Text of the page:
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Call for islanders to talk about suicide

06 September 2019

Image of person's head with cogs inside

The new lead for Jersey’s Mental Health service, Dr Miguel Garcia, is using World Suicide Prevention Day to raise awareness that anyone can have suicidal thoughts.

Dr Garcia, who is the Associate Medical Director for Mental Health in Jersey, who works for Health and Community Services, is calling on islanders to talk about suicide in a bid to get rid of the stigma surrounding discussing the issue.

This year’s theme for World Suicide Prevention Day, which falls on Tuesday 10 September, is collaboration – with the message that everyone across society can play a part by raising awareness, showing compassion to those in distress and questioning the stigma associated with suicide and suicidal behaviour.

Every year, suicide is among the top 20 leading causes of death globally for people of all ages. It is responsible for more than 800,000 deaths – which equates to one death every 40 seconds. In Jersey, latest figures show that between 2006 and 2016 there were 129 suicides.

Dr Garcia said: "Suicide has a devastating effect on any community, especially one as small and close-knit as Jersey. It is vital that we all – from the Government to third sector organisations and from family to colleagues – join together to stop suicide.

"It is only through collaborative work that we can better communicate and raise awareness to avert a suicide attempt. What we need to remember is that anyone can have suicidal thoughts. Talking about suicide doesn’t cause people to kill themselves, but not talking about it might."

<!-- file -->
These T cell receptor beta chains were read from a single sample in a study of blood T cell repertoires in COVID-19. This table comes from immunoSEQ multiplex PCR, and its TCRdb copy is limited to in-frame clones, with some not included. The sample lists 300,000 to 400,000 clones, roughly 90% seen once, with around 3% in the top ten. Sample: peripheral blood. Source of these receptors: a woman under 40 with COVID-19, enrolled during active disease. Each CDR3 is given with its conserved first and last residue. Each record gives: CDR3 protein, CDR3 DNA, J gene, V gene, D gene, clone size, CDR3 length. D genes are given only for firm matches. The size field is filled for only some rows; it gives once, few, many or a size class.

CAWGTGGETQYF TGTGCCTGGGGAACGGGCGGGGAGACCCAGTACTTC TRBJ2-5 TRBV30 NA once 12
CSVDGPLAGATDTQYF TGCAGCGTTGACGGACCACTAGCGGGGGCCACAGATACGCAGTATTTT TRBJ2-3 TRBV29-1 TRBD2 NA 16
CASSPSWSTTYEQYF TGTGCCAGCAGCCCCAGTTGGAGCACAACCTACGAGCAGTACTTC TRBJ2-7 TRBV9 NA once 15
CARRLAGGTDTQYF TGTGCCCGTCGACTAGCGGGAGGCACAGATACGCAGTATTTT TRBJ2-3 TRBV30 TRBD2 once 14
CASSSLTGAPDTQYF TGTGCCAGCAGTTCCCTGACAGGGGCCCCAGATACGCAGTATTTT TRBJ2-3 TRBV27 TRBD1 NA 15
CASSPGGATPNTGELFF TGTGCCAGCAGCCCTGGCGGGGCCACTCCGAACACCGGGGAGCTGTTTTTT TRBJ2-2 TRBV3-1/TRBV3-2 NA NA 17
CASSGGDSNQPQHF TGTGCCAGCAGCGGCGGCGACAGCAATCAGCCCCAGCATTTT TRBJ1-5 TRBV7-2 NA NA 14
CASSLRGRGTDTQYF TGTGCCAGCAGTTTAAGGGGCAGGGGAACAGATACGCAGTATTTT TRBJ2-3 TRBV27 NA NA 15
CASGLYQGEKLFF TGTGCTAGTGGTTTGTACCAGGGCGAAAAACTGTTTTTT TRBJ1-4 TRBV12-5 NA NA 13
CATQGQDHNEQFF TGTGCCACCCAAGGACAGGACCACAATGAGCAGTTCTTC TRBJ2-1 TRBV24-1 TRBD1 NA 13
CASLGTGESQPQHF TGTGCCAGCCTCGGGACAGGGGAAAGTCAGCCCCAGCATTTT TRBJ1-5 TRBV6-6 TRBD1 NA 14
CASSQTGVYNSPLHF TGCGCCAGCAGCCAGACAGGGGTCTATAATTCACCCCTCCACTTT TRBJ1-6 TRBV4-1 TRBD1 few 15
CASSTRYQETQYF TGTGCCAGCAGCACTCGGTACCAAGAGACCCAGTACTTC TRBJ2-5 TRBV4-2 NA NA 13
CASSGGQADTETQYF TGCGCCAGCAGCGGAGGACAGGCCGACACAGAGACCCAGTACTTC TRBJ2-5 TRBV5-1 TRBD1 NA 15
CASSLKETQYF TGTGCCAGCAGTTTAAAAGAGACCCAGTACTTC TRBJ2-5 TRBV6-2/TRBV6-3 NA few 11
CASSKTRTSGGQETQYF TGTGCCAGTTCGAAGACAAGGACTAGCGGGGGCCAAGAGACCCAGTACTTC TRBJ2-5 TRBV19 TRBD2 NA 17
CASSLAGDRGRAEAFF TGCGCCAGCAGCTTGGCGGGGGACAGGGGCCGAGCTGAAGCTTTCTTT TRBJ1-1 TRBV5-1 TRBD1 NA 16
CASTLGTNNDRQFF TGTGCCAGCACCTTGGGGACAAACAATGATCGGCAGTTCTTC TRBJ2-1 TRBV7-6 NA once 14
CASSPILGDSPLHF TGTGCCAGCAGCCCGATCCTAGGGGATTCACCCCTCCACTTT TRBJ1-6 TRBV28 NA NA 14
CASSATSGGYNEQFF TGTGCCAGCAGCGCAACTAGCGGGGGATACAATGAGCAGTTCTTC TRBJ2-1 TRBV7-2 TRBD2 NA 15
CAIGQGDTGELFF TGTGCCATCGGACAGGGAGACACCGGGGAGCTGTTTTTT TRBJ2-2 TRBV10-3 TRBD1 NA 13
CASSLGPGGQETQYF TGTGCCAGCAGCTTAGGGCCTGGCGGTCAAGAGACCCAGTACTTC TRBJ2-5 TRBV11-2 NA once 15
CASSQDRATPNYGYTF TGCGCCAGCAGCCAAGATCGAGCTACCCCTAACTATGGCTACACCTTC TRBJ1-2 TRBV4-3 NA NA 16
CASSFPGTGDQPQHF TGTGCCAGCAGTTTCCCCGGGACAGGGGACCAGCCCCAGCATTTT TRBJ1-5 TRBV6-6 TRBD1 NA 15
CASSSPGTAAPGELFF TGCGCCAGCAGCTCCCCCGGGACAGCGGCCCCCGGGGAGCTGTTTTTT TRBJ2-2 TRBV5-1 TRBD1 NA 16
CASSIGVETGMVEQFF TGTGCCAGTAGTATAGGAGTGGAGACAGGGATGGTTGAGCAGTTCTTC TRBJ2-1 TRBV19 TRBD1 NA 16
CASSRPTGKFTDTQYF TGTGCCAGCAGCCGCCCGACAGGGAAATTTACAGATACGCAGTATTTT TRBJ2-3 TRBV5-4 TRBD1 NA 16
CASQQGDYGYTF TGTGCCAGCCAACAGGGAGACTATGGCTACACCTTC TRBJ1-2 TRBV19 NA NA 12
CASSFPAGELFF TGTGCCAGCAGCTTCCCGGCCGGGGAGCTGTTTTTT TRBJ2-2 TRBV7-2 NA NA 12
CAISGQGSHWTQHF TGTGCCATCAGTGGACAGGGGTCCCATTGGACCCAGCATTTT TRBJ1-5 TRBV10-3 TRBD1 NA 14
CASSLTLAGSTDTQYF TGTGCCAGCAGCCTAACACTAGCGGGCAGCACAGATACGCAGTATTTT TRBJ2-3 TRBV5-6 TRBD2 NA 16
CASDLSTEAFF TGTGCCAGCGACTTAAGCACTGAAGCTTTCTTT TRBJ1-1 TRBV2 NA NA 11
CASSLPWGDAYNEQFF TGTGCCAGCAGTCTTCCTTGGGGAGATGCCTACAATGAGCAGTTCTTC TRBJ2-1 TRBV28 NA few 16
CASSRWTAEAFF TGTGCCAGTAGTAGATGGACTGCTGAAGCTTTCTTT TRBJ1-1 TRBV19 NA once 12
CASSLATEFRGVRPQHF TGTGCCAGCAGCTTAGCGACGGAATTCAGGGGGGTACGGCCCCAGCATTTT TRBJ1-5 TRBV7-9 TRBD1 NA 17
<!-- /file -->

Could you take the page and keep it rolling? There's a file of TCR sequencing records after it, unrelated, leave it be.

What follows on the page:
In his role, Dr Garcia is working closely with the Suicide Prevention Group, which has a new interim head, nurse consultant Ronan Mulhern.

Mr Mulhern takes over from Director of Public Health Policy Martin Knight and will identify how services can be developed to reduce the suicide risk in the island and will work with the third sector and charities to support one another’s initiatives. The Suicide Prevention Group is also due to review its membership to ensure that at risk sections within Jersey’s community in Jersey are represented.

Dr Garcia said: "Mental Health is a priority for the Government of Jersey and suicide prevention must first start with good mental health. I am looking forward to working with the Group and across all our mental health services with colleagues to ensure that the provision of mental health services for islanders are as good as they can be."

Dr Garcia added that there were many organisations in Jersey which islanders with mental health issues can approach for help including the Recovery College, the Samaritans, YES and Mind Jersey.

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